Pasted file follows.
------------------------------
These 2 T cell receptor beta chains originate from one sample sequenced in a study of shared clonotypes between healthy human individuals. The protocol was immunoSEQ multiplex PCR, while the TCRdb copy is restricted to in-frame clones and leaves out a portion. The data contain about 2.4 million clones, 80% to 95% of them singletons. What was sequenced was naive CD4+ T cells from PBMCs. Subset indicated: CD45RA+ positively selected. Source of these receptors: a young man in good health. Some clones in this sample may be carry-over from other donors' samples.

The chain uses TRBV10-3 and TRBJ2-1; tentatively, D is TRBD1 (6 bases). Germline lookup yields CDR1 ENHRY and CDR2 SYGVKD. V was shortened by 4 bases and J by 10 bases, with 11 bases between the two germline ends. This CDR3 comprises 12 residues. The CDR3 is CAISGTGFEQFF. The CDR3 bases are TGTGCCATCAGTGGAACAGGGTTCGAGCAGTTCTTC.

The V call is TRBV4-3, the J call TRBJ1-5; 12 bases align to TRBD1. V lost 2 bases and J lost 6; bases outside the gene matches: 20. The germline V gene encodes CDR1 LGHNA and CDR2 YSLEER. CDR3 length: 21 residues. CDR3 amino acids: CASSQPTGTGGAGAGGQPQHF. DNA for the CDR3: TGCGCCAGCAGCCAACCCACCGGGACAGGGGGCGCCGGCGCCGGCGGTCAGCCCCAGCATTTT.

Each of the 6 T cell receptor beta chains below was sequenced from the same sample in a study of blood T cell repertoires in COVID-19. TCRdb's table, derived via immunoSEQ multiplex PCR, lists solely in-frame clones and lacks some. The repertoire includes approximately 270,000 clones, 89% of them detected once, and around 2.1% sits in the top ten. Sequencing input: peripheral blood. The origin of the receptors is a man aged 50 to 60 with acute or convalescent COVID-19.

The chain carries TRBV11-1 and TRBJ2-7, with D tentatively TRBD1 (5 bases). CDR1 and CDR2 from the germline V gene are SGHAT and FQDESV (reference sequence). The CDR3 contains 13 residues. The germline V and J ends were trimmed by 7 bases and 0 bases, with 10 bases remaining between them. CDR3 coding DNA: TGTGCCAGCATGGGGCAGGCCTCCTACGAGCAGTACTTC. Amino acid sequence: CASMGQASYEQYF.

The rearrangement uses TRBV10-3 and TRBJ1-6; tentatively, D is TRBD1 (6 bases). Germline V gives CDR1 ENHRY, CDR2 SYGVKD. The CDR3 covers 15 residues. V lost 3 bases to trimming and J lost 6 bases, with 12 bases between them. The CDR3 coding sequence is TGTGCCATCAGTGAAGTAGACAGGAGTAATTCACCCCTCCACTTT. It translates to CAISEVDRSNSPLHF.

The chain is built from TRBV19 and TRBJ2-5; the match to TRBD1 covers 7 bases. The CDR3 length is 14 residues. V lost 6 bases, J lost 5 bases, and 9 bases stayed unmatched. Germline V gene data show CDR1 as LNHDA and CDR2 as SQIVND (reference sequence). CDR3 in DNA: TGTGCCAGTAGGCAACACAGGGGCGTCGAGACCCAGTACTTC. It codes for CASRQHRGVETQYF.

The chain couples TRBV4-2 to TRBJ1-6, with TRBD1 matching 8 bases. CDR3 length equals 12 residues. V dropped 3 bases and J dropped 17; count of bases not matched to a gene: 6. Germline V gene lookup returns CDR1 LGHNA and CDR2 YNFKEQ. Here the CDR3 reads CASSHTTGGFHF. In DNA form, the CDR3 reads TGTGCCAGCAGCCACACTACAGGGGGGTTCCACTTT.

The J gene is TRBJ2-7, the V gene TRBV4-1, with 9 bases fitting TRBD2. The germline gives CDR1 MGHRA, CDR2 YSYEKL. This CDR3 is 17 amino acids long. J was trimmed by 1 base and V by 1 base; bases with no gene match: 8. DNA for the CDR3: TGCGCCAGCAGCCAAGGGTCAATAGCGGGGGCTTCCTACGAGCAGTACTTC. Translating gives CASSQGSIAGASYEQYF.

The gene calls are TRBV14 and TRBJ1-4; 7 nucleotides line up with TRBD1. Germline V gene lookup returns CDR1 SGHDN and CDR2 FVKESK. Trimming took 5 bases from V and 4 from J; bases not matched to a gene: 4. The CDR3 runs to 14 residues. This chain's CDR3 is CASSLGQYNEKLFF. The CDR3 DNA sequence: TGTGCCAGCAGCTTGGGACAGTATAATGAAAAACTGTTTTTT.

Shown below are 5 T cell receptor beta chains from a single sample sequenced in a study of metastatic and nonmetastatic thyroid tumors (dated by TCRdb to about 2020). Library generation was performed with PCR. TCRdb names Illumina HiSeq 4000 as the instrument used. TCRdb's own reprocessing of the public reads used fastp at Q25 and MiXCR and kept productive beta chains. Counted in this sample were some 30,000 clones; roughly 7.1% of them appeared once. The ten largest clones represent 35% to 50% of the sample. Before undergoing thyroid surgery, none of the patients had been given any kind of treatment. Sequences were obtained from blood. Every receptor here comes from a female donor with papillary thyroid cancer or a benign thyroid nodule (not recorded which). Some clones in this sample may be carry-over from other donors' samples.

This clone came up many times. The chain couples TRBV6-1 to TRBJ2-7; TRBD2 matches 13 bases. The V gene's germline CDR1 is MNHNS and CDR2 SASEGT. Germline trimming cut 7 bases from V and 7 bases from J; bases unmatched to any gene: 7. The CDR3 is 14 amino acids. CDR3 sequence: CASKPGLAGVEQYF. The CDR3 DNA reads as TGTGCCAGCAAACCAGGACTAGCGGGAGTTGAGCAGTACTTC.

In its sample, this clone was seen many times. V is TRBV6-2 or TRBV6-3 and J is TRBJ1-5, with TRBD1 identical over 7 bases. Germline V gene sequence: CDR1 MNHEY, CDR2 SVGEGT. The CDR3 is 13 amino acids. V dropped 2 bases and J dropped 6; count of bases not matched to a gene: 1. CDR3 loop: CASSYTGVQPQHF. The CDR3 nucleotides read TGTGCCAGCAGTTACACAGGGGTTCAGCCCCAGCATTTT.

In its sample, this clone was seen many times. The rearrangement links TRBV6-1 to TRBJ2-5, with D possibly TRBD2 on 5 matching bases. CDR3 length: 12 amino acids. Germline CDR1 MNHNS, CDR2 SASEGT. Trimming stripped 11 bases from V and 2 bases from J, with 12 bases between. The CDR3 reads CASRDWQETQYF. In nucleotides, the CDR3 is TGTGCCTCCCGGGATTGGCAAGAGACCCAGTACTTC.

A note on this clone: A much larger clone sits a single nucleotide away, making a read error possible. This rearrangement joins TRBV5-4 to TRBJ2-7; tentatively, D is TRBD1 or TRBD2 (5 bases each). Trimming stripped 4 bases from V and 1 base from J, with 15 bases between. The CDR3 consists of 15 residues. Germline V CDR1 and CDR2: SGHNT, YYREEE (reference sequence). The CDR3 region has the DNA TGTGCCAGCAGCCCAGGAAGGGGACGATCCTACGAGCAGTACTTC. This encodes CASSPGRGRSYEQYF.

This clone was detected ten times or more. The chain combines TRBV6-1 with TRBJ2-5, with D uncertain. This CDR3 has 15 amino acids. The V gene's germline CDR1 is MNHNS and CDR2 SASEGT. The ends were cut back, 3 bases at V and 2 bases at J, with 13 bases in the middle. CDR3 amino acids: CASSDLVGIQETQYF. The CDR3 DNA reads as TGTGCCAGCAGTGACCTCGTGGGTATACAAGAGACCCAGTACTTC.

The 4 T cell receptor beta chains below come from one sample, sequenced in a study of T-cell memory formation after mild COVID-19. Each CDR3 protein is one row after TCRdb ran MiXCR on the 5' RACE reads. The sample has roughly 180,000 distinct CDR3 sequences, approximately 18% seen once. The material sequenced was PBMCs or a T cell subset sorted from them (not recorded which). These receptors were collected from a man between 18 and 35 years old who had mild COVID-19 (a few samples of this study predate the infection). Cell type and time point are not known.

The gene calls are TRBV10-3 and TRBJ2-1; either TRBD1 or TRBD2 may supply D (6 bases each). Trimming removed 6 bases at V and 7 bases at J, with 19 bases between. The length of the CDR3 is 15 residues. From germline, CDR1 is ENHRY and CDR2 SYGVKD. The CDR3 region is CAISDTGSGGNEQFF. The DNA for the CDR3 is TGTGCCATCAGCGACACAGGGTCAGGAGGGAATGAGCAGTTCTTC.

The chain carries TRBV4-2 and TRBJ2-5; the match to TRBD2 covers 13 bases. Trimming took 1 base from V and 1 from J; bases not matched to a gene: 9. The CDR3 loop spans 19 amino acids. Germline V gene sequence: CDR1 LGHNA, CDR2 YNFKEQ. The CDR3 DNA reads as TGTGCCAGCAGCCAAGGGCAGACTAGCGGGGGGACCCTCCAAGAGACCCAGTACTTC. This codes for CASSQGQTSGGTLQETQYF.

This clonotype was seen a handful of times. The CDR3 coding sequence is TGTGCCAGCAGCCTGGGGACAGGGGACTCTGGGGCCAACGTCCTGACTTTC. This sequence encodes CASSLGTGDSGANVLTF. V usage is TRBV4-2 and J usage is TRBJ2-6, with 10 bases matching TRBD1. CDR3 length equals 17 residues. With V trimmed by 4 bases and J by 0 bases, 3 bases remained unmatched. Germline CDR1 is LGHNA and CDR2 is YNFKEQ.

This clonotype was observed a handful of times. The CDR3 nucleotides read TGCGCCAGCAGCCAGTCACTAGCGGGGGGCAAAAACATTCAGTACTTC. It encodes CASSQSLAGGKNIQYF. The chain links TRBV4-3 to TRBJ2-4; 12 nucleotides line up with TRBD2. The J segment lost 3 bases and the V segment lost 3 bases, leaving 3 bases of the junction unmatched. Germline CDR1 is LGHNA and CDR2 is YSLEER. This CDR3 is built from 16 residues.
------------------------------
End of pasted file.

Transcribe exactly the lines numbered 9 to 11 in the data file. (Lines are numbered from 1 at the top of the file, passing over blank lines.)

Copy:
The J gene is TRBJ2-7, the V gene TRBV4-1, with 9 bases fitting TRBD2. The germline gives CDR1 MGHRA, CDR2 YSYEKL. This CDR3 is 17 amino acids long. J was trimmed by 1 base and V by 1 base; bases with no gene match: 8. DNA for the CDR3: TGCGCCAGCAGCCAAGGGTCAATAGCGGGGGCTTCCTACGAGCAGTACTTC. Translating gives CASSQGSIAGASYEQYF.

The gene calls are TRBV14 and TRBJ1-4; 7 nucleotides line up with TRBD1. Germline V gene lookup returns CDR1 SGHDN and CDR2 FVKESK. Trimming took 5 bases from V and 4 from J; bases not matched to a gene: 4. The CDR3 runs to 14 residues. This chain's CDR3 is CASSLGQYNEKLFF. The CDR3 DNA sequence: TGTGCCAGCAGCTTGGGACAGTATAATGAAAAACTGTTTTTT.

Shown below are 5 T cell receptor beta chains from a single sample sequenced in a study of metastatic and nonmetastatic thyroid tumors (dated by TCRdb to about 2020). Library generation was performed with PCR. TCRdb names Illumina HiSeq 4000 as the instrument used. TCRdb's own reprocessing of the public reads used fastp at Q25 and MiXCR and kept productive beta chains. Counted in this sample were some 30,000 clones; roughly 7.1% of them appeared once. The ten largest clones represent 35% to 50% of the sample. Before undergoing thyroid surgery, none of the patients had been given any kind of treatment. Sequences were obtained from blood. Every receptor here comes from a female donor with papillary thyroid cancer or a benign thyroid nodule (not recorded which). Some clones in this sample may be carry-over from other donors' samples.